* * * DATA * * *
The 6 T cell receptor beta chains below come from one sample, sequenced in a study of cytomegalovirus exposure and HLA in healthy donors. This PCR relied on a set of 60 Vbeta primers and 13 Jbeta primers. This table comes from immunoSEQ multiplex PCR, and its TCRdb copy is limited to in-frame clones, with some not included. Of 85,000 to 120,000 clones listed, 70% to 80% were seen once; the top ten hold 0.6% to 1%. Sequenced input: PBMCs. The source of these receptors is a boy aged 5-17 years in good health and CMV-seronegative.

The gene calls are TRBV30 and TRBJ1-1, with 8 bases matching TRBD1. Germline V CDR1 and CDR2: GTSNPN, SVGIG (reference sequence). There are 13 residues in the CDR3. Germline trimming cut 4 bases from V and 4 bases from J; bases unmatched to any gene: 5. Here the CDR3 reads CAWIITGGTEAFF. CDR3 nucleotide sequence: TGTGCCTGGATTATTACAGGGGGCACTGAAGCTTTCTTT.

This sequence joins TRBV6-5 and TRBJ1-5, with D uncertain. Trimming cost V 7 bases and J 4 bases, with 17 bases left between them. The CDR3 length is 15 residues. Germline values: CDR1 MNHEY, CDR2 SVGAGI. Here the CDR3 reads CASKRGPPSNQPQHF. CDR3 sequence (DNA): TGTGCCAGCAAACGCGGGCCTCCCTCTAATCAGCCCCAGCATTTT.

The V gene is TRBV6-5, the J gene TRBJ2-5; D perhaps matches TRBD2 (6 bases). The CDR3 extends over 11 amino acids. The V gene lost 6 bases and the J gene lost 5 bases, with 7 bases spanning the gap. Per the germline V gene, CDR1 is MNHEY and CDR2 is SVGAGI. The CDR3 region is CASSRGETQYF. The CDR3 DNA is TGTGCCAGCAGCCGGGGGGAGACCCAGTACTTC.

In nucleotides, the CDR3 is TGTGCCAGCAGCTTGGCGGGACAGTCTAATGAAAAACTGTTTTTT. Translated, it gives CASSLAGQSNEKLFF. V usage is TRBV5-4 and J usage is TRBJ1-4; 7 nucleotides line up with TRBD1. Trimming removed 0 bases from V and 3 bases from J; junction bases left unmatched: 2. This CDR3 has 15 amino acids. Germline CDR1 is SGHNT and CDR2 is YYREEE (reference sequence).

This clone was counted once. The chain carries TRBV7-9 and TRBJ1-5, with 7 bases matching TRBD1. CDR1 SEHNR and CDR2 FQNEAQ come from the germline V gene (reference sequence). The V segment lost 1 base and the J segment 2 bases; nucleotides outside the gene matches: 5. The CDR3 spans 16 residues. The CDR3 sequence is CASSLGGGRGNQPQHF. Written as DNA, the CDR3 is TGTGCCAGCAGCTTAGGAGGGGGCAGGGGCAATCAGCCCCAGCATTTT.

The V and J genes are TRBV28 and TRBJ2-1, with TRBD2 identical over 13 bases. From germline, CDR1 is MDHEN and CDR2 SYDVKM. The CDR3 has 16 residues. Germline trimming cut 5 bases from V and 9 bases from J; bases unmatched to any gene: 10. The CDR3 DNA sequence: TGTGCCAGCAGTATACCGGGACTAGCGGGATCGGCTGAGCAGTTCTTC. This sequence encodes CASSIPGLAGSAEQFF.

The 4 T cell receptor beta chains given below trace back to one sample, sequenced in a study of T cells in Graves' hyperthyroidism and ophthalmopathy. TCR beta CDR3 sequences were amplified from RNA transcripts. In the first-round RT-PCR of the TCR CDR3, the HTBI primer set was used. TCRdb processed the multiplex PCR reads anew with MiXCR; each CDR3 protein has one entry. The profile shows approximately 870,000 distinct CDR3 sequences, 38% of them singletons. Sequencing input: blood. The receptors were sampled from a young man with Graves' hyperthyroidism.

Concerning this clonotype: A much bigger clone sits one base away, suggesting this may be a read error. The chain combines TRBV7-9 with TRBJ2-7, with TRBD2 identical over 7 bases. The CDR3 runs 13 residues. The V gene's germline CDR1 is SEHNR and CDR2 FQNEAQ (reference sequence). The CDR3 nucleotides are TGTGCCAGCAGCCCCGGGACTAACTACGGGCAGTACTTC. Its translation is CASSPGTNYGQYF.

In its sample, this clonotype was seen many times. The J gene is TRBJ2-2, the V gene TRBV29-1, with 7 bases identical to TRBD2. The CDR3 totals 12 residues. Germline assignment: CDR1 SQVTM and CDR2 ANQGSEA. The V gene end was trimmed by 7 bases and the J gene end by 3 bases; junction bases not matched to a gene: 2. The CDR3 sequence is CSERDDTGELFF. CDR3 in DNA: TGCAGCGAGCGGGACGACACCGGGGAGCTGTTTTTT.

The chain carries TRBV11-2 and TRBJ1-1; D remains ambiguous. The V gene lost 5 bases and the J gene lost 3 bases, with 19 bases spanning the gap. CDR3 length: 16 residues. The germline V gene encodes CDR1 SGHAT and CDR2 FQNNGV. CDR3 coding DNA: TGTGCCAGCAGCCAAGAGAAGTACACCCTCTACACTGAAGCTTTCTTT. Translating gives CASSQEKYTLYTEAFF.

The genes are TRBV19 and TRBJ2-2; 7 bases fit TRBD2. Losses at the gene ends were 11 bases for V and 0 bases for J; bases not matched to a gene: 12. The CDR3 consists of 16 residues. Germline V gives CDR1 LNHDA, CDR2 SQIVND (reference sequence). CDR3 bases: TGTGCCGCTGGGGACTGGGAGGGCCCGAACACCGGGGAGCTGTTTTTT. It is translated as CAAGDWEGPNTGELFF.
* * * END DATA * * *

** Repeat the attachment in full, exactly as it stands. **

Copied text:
The 6 T cell receptor beta chains below come from one sample, sequenced in a study of cytomegalovirus exposure and HLA in healthy donors. This PCR relied on a set of 60 Vbeta primers and 13 Jbeta primers. This table comes from immunoSEQ multiplex PCR, and its TCRdb copy is limited to in-frame clones, with some not included. Of 85,000 to 120,000 clones listed, 70% to 80% were seen once; the top ten hold 0.6% to 1%. Sequenced input: PBMCs. The source of these receptors is a boy aged 5-17 years in good health and CMV-seronegative.

The gene calls are TRBV30 and TRBJ1-1, with 8 bases matching TRBD1. Germline V CDR1 and CDR2: GTSNPN, SVGIG (reference sequence). There are 13 residues in the CDR3. Germline trimming cut 4 bases from V and 4 bases from J; bases unmatched to any gene: 5. Here the CDR3 reads CAWIITGGTEAFF. CDR3 nucleotide sequence: TGTGCCTGGATTATTACAGGGGGCACTGAAGCTTTCTTT.

This sequence joins TRBV6-5 and TRBJ1-5, with D uncertain. Trimming cost V 7 bases and J 4 bases, with 17 bases left between them. The CDR3 length is 15 residues. Germline values: CDR1 MNHEY, CDR2 SVGAGI. Here the CDR3 reads CASKRGPPSNQPQHF. CDR3 sequence (DNA): TGTGCCAGCAAACGCGGGCCTCCCTCTAATCAGCCCCAGCATTTT.

The V gene is TRBV6-5, the J gene TRBJ2-5; D perhaps matches TRBD2 (6 bases). The CDR3 extends over 11 amino acids. The V gene lost 6 bases and the J gene lost 5 bases, with 7 bases spanning the gap. Per the germline V gene, CDR1 is MNHEY and CDR2 is SVGAGI. The CDR3 region is CASSRGETQYF. The CDR3 DNA is TGTGCCAGCAGCCGGGGGGAGACCCAGTACTTC.

In nucleotides, the CDR3 is TGTGCCAGCAGCTTGGCGGGACAGTCTAATGAAAAACTGTTTTTT. Translated, it gives CASSLAGQSNEKLFF. V usage is TRBV5-4 and J usage is TRBJ1-4; 7 nucleotides line up with TRBD1. Trimming removed 0 bases from V and 3 bases from J; junction bases left unmatched: 2. This CDR3 has 15 amino acids. Germline CDR1 is SGHNT and CDR2 is YYREEE (reference sequence).

This clone was counted once. The chain carries TRBV7-9 and TRBJ1-5, with 7 bases matching TRBD1. CDR1 SEHNR and CDR2 FQNEAQ come from the germline V gene (reference sequence). The V segment lost 1 base and the J segment 2 bases; nucleotides outside the gene matches: 5. The CDR3 spans 16 residues. The CDR3 sequence is CASSLGGGRGNQPQHF. Written as DNA, the CDR3 is TGTGCCAGCAGCTTAGGAGGGGGCAGGGGCAATCAGCCCCAGCATTTT.

The V and J genes are TRBV28 and TRBJ2-1, with TRBD2 identical over 13 bases. From germline, CDR1 is MDHEN and CDR2 SYDVKM. The CDR3 has 16 residues. Germline trimming cut 5 bases from V and 9 bases from J; bases unmatched to any gene: 10. The CDR3 DNA sequence: TGTGCCAGCAGTATACCGGGACTAGCGGGATCGGCTGAGCAGTTCTTC. This sequence encodes CASSIPGLAGSAEQFF.

The 4 T cell receptor beta chains given below trace back to one sample, sequenced in a study of T cells in Graves' hyperthyroidism and ophthalmopathy. TCR beta CDR3 sequences were amplified from RNA transcripts. In the first-round RT-PCR of the TCR CDR3, the HTBI primer set was used. TCRdb processed the multiplex PCR reads anew with MiXCR; each CDR3 protein has one entry. The profile shows approximately 870,000 distinct CDR3 sequences, 38% of them singletons. Sequencing input: blood. The receptors were sampled from a young man with Graves' hyperthyroidism.

Concerning this clonotype: A much bigger clone sits one base away, suggesting this may be a read error. The chain combines TRBV7-9 with TRBJ2-7, with TRBD2 identical over 7 bases. The CDR3 runs 13 residues. The V gene's germline CDR1 is SEHNR and CDR2 FQNEAQ (reference sequence). The CDR3 nucleotides are TGTGCCAGCAGCCCCGGGACTAACTACGGGCAGTACTTC. Its translation is CASSPGTNYGQYF.

In its sample, this clonotype was seen many times. The J gene is TRBJ2-2, the V gene TRBV29-1, with 7 bases identical to TRBD2. The CDR3 totals 12 residues. Germline assignment: CDR1 SQVTM and CDR2 ANQGSEA. The V gene end was trimmed by 7 bases and the J gene end by 3 bases; junction bases not matched to a gene: 2. The CDR3 sequence is CSERDDTGELFF. CDR3 in DNA: TGCAGCGAGCGGGACGACACCGGGGAGCTGTTTTTT.

The chain carries TRBV11-2 and TRBJ1-1; D remains ambiguous. The V gene lost 5 bases and the J gene lost 3 bases, with 19 bases spanning the gap. CDR3 length: 16 residues. The germline V gene encodes CDR1 SGHAT and CDR2 FQNNGV. CDR3 coding DNA: TGTGCCAGCAGCCAAGAGAAGTACACCCTCTACACTGAAGCTTTCTTT. Translating gives CASSQEKYTLYTEAFF.

The genes are TRBV19 and TRBJ2-2; 7 bases fit TRBD2. Losses at the gene ends were 11 bases for V and 0 bases for J; bases not matched to a gene: 12. The CDR3 consists of 16 residues. Germline V gives CDR1 LNHDA, CDR2 SQIVND (reference sequence). CDR3 bases: TGTGCCGCTGGGGACTGGGAGGGCCCGAACACCGGGGAGCTGTTTTTT. It is translated as CAAGDWEGPNTGELFF.